Okay, then I post another cover I am not sure is really better than the original, but I really like:
Yeah nice! In a Big Country is an absolute jam, and that helps redeem it for me.
Unfortunately, I have been imprinted with memories of a cover that is, let’s say, not better than the original:
Oh that’s awesome. José González covers are all so well reworked into his own style. His Teardrop cover is also worth a listen for those who haven’t come across it at some point. I mean, Heartbeats will never not belong to The Knife in my mind, listened to it a lot back in the day, but I’m digging this version.
Funny, when I first saw the title in the link I initially thought it was a cover of Heartbeat by Don Johnson and thought “now that’ll be a wild José González cover” but the song he actually did makes more sense
I thought that name sounded familiar! His version was the closing music to an episode of The Last Dance last year.
I think I never posted my favorite cover song of all time. This is Dust Rhinos, a celtic rock band from Winnipeg covering Peter Gabriels Solsbury Hill
Did you know that the OP for the classic baseball anime Touch has become a brass band staple for cheer squads in Japan?
Brass band rendition:
That isn’t to say that the cover is better than the original (quite frankly, the title for this thread is a bit annoying to me), but it is very interesting. What do you say @SkeleRym as a Brass band veteran?
So when I first heard this song, I didn’t realize it was an A-Ha cover - I didn’t even realize A-Ha had more than one song. I was distinctly confused that Ihsahn, the godfather of Norwegian black metal, was releasing something that sounded like a new wave/synthpop song, but I was into it so whatever.
And then I went and listened to the original and it all made sense.
Honestly, this is pretty similar to the original, and Einar Solberg even sounds a decent bit like Morten Harket - but it’s still got enough of a different feel that I can prefer it distinctly to the original.
This knowledge prodded me to go check out A-Ha a bit more and, huh, there was some compelling stuff in that catalog.
It’s really good.
I’ve been maybe a bit obsessed with the sounds and styles of one Caroline Polacheck lately (to that point, I had to go and see her live show in New Haven a few weeks back, which was a fucking jaaaaam) and I can’t get enough of her version of Breathless:
And this ‘live studio’ version is basically as good or better. Take your pick:
Okay, I have to write about this even though I don’t think this cover is better than the original by a long shot.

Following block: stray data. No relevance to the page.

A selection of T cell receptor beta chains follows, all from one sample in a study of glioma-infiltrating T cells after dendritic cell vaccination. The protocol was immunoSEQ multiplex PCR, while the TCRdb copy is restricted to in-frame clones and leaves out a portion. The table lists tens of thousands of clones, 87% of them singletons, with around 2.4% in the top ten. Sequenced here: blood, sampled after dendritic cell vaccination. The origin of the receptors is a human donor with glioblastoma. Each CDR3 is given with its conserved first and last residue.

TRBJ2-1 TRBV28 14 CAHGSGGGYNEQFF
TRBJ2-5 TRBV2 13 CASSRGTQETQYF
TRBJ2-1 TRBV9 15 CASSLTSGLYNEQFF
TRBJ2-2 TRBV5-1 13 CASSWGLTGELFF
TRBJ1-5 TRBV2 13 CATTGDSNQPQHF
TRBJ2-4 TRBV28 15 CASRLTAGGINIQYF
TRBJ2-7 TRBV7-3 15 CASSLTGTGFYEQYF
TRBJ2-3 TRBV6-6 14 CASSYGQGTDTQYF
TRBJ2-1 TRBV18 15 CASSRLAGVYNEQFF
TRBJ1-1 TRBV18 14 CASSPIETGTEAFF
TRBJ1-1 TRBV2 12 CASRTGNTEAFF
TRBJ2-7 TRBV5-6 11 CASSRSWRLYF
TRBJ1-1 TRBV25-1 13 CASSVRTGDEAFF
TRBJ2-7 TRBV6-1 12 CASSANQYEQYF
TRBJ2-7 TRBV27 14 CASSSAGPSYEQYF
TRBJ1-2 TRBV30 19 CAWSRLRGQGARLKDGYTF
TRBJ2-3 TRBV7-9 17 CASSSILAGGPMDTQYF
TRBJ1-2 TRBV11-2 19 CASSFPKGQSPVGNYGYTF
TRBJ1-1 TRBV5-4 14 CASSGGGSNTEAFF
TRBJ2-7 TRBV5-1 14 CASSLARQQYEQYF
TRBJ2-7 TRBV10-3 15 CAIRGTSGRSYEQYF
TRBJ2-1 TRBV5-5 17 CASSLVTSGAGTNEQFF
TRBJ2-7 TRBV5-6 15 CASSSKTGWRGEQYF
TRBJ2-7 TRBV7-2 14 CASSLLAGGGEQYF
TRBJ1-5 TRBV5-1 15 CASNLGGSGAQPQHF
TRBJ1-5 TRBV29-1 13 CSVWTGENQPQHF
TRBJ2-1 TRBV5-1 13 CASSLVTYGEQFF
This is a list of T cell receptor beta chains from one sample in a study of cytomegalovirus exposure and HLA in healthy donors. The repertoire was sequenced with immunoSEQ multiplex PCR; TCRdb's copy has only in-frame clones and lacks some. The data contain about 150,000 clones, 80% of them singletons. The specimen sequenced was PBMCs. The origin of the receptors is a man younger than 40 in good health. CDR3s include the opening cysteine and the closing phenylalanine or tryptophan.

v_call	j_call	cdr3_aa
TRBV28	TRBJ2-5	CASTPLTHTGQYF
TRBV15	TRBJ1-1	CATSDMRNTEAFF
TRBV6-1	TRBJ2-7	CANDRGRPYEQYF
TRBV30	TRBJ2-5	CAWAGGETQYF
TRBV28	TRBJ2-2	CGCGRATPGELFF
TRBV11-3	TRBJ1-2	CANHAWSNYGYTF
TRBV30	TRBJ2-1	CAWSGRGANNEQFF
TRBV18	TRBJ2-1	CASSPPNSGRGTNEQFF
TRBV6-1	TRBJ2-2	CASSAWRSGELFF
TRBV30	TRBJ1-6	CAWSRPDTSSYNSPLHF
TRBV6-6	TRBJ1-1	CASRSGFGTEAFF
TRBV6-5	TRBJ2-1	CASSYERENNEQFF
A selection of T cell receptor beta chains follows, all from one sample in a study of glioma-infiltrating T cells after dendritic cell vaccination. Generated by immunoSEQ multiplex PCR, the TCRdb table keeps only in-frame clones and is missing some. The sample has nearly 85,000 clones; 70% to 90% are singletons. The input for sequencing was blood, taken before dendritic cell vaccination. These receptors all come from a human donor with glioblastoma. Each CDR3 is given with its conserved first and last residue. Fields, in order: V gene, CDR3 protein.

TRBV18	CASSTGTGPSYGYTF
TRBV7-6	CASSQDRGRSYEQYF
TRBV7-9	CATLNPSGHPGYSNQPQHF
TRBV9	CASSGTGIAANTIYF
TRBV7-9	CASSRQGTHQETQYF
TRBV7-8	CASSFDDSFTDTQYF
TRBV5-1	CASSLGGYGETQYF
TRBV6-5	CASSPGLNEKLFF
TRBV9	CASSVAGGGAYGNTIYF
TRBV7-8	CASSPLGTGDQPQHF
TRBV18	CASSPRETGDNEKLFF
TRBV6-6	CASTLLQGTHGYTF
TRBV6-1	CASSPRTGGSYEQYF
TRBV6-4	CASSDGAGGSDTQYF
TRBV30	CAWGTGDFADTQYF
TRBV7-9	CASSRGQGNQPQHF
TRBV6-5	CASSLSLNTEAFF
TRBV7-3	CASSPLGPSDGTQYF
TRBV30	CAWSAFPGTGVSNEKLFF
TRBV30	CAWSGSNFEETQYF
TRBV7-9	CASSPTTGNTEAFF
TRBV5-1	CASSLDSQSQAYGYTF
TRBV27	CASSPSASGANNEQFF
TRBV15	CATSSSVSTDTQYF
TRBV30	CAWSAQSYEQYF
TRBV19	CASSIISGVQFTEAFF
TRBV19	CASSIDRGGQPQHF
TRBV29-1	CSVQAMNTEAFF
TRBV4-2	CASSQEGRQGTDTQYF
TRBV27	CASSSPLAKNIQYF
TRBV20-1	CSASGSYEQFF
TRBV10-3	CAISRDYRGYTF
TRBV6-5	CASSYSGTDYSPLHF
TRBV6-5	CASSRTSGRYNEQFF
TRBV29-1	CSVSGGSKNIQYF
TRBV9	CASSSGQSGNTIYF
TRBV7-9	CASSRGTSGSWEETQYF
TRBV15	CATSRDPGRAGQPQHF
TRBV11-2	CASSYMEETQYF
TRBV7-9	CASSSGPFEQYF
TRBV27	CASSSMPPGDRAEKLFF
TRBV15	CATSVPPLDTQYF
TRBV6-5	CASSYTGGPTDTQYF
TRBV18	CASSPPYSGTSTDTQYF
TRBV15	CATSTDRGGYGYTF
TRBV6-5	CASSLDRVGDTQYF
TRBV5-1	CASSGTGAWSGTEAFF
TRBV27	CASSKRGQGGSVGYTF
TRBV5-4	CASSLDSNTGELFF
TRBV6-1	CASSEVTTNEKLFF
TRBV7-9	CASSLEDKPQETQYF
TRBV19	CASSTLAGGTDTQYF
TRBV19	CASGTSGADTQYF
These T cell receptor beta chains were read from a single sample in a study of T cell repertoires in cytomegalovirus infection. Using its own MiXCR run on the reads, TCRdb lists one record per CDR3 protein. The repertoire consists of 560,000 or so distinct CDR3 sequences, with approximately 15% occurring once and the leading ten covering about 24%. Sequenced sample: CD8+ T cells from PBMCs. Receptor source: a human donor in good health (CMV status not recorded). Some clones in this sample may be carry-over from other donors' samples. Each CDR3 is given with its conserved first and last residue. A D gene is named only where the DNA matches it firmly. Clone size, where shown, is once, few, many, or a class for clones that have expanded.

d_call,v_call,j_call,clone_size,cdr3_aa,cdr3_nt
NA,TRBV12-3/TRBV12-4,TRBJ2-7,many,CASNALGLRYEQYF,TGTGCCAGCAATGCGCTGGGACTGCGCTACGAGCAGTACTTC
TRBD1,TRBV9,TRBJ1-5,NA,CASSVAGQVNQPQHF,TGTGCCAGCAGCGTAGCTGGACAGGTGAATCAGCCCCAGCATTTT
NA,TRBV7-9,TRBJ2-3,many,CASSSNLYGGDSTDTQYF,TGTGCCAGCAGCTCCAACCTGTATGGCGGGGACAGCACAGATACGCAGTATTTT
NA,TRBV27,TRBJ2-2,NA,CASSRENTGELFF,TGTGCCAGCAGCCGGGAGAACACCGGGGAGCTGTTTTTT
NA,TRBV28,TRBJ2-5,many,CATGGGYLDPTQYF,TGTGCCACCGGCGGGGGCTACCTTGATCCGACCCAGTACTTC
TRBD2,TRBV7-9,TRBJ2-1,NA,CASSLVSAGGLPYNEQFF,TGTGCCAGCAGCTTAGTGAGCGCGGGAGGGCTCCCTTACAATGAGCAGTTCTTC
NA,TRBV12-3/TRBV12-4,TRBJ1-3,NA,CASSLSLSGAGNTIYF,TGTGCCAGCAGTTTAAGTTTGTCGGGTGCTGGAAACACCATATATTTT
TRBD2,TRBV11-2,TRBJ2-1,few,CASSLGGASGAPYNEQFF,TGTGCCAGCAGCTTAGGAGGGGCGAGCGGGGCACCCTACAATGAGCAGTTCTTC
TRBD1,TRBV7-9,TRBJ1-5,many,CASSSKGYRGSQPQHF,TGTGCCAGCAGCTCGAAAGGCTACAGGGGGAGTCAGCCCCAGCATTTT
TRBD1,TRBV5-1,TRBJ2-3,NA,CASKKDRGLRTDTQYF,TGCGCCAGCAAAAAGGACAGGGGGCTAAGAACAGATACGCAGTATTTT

So because of our train song thread I put together a youtube playlist about train songs. One of the songs I put on there is the Willie Nelson version of “City of New Orleans”. The song felt very familiar and I am sure I heard it somewhere before, particularly the line “Say, don’t you know me? I’m your native son”. Perhaps I had heard the Arlo Guthrie version before or some other version.
However, the tune had the kind of familiarity which felt odd. Like you know this, but it’s not quite how you remember it. Then I visited Wikipedia to learn about the song, and it hit me like a brick to the face.
Some backstory: When I grew up and we got satellite TV and with it german television in the 90s, there was TV presenter named Rudi Carell. He was actually dutch, but made his living in germany. I remember him particular for his on-screen feud with german comedian Mike Krüger, who would make fun of Carell’s accent and his mediocre songs. Carell released some songs during his time in the Schlager genre, a genre of german pop song noteworthy only in the ways it attempts to not offend anybody and usually ridiculed by most younger audiences. His most famous song is “Wann wird’s mal wieder richtig Sommer” (translates to “When will it truly become summer again?”) a lament about the supposed worsening of summer weather in germany, full of cheap nostalgia. And yes, it is the same tune as “City of New Orleans” and I kind of hate it for it.
City of New Orleans is like three orders of magnitude a better song, and Carell basically placed some really gaudy wallpaper over it, but because it was popular back in the 70s it is also routinely covered in germany with multiple charting covers of the song over the years.